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Innocence of Muslims, sensationalism vs truth

Following the recent attacks on U.S. diplomatic compounds in Libya and Egypt, I have witnessed a myriad of retorts from both Muslim and non-Muslim participants. Undoubtedly, the violence was triggered from the American made anti-Islamic film, “Innocence of Muslims.”

Of course, coverage of the events on news stations such as CNN and FOX are paired with the quintessential shots where Muslim people are burning and/or trampling on American flags while screaming “Allahu Akhbar.”


Let us delineate sensationalism from truth. The fact of the matter is, Sam Bacile’s Islamic parody film was highly offensive to all Muslims. However, not everyone in the Islamic community desires to react violently. Like always, let us recognize that the minority of radicals within any religion does not define the attitude or beliefs of the religious community as a whole.

Let it also be known that not all Arabs are Muslim, and not all Muslims are Arab. Meaning, there are a good number of Muslim Americans, even within the Fort Collins community, who are patriotic and respectable citizens and deserve to be treated as such.

As American citizens we are entitled to our constitutional rights, one of which being the First Amendment — freedom of speech. Just as well, we have responsibilities not only as citizens of the United States but as global citizens.

Our actions and reactions as a country are digested globally. When a decision is made to spew poisonous speech, we can expect a foul response.

With our constitutional rights, a level of wisdom and common decency must follow. It can be argued that the “Innocence of Muslims,” is constitutionally protected. As an American and global citizen however, Bacile has failed us all.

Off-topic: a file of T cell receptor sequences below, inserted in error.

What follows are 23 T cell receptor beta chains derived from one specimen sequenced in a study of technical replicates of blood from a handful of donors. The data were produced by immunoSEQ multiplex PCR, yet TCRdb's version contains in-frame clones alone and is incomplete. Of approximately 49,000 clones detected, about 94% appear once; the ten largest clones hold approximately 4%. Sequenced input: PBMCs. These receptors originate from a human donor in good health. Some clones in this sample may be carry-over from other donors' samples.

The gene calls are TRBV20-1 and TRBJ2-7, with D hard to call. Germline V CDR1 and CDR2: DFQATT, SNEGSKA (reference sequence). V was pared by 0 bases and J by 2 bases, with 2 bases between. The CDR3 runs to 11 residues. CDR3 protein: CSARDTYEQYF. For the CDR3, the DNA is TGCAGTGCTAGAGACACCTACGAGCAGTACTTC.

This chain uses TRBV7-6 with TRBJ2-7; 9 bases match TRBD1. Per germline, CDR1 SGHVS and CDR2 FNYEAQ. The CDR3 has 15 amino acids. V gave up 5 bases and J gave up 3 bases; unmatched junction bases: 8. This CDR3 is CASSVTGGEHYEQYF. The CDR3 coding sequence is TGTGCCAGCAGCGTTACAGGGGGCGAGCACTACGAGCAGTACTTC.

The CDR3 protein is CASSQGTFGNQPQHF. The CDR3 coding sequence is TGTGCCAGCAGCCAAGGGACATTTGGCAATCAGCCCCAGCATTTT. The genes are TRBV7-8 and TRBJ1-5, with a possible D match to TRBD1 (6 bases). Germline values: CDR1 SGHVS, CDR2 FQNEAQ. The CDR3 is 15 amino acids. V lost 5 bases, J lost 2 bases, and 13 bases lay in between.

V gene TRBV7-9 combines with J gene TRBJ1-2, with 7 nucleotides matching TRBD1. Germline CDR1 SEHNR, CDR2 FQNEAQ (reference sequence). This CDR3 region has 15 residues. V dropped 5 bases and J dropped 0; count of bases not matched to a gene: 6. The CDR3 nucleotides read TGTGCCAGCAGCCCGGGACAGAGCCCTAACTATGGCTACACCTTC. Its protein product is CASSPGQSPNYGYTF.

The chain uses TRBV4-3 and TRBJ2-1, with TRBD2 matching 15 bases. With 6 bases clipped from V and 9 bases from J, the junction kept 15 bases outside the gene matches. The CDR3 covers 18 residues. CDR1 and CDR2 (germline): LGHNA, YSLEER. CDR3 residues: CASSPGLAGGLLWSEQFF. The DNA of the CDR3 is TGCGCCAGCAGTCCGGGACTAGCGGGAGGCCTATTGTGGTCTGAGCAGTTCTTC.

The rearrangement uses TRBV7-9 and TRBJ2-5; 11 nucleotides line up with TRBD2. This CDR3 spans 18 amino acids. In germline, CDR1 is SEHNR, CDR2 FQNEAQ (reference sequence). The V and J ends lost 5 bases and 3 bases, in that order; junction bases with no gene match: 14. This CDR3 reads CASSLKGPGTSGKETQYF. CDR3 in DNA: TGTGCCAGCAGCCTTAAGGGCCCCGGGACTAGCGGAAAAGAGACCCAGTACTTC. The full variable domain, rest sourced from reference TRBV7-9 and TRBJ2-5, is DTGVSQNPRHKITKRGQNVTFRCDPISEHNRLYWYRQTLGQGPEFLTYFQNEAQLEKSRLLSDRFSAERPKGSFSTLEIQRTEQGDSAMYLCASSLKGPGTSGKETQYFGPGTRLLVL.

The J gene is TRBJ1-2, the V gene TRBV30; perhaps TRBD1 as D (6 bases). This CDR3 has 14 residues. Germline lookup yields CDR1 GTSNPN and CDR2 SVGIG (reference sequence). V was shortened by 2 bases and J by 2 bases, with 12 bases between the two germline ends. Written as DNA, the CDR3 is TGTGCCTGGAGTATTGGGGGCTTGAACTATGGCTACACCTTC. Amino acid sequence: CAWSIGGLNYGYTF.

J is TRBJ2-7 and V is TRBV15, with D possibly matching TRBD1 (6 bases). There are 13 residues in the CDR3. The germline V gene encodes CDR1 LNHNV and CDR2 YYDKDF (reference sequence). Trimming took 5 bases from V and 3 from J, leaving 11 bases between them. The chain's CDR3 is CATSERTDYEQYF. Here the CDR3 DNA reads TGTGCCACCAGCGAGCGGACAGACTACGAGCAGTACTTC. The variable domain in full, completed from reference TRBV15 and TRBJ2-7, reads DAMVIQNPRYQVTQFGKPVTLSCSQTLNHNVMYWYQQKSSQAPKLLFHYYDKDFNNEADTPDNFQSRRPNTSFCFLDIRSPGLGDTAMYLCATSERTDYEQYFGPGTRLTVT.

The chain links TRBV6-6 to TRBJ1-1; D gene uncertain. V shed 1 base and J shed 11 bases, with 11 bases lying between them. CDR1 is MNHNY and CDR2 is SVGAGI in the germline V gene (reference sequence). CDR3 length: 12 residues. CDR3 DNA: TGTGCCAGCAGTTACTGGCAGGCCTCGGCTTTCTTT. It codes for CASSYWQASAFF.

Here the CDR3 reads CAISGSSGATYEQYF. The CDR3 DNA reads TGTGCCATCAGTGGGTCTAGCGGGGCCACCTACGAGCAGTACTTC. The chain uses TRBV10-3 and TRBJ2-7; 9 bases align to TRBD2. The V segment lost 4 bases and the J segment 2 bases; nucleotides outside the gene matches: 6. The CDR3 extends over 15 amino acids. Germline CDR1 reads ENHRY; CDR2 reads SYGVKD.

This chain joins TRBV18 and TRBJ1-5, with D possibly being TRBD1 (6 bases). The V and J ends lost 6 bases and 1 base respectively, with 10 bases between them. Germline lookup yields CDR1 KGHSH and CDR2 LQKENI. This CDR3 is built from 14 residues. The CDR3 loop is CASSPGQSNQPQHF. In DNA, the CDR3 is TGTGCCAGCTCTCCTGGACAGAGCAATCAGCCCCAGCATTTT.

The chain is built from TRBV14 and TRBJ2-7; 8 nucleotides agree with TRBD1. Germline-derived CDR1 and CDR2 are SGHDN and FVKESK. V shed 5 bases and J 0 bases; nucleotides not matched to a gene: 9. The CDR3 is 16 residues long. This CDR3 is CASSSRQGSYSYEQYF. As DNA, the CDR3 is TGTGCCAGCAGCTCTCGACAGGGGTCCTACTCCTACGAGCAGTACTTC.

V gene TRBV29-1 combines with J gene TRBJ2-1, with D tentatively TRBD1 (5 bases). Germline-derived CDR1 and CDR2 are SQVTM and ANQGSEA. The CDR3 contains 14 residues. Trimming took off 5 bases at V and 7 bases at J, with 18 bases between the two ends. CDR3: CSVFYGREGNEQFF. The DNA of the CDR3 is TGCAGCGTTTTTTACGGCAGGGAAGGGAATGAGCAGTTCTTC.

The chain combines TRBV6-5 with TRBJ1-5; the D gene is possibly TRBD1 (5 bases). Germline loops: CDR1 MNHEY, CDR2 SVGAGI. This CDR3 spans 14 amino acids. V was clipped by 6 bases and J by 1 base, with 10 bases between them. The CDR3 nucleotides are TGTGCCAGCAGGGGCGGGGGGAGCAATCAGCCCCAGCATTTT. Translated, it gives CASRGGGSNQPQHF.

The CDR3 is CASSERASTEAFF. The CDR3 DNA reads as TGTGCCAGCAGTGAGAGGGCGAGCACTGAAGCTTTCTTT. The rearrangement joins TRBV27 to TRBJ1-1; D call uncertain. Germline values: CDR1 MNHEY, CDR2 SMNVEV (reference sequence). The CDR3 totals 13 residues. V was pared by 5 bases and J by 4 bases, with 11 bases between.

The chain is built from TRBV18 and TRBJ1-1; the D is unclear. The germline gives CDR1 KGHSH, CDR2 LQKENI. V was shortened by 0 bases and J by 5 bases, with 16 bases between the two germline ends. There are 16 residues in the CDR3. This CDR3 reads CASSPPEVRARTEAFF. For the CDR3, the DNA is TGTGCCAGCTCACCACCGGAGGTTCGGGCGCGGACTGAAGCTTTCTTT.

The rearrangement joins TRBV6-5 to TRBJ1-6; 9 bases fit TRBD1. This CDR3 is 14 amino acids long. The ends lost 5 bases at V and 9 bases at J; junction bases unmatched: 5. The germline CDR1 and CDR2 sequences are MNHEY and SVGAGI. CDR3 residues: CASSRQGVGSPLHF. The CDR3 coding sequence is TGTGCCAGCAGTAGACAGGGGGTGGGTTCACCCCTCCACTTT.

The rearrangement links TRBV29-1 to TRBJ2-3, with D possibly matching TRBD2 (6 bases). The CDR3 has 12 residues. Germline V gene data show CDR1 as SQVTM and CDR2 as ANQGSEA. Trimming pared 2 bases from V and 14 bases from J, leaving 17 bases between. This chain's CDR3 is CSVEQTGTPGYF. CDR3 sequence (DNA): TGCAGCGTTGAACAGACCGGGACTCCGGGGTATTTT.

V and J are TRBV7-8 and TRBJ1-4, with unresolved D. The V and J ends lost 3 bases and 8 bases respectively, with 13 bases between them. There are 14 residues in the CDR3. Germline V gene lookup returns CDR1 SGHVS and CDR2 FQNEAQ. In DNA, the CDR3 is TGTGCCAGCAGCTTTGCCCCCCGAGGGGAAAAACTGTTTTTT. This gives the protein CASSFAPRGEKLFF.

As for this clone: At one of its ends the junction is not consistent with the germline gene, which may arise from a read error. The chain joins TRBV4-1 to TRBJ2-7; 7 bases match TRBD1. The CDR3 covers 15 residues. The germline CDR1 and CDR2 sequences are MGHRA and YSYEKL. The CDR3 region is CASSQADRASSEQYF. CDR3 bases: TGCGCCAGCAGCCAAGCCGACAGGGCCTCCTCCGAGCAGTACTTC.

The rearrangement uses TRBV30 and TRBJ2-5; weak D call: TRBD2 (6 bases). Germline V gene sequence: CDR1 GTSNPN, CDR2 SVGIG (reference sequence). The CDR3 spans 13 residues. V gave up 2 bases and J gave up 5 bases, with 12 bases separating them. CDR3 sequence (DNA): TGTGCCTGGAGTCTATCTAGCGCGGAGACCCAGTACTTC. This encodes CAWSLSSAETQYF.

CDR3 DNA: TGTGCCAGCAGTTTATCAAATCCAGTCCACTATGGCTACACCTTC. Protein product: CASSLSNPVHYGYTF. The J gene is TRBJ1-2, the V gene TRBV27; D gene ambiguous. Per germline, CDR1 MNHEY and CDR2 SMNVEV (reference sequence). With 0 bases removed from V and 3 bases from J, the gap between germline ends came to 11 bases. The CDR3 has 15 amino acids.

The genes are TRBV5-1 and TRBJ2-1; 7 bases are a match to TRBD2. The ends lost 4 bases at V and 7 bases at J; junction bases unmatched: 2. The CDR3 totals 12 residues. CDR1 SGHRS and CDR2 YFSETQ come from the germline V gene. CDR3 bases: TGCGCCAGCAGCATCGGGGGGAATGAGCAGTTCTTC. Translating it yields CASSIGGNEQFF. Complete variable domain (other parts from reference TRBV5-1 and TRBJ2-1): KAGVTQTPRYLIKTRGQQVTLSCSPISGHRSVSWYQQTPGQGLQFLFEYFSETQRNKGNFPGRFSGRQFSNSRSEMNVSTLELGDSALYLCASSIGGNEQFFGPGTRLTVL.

His film deeply offended millions of people, incited terrorist activity on U.S. embassies, wreaked havoc on unstable governments through violent protests, beleaguered tensions between the United States and the Middle East, not to mention proliferated false stereotypes of both American and Muslim people.

His film has produced nothing but evil, and this is why I would categorize Sam Bacile as a failure.

I can speak for myself as an American, a Christian, and a friend to many Muslim people and say that I do not support the slanderous and hate-filled film mocking the prophet Muhammad.

I understand the recent response to the film which resulted in terrorist activity, ferocious protests and a deepened anti-American sentiment in the Middle East does not reflect the opinion of the Islamic community as a whole.


Along the same vein, let it be known that there are Americans who sympathize with the offense taken from the film, and understand the terrorist activity in Libya and Egypt against the U.S. does not reflect the whole of the Islamic mindset.

Whether you’re Arab, Christian, Muslim, American, Jewish or any other group affected by the recent violence I want to urge you to think critically about your response and recognize that you have the authority to react courageously by rising above the hate.

Editorial Assistant Brooke Lake is a senior international studies major. Her column appears every other Tuesday in the Collegian. Letters and feedback can be sent to

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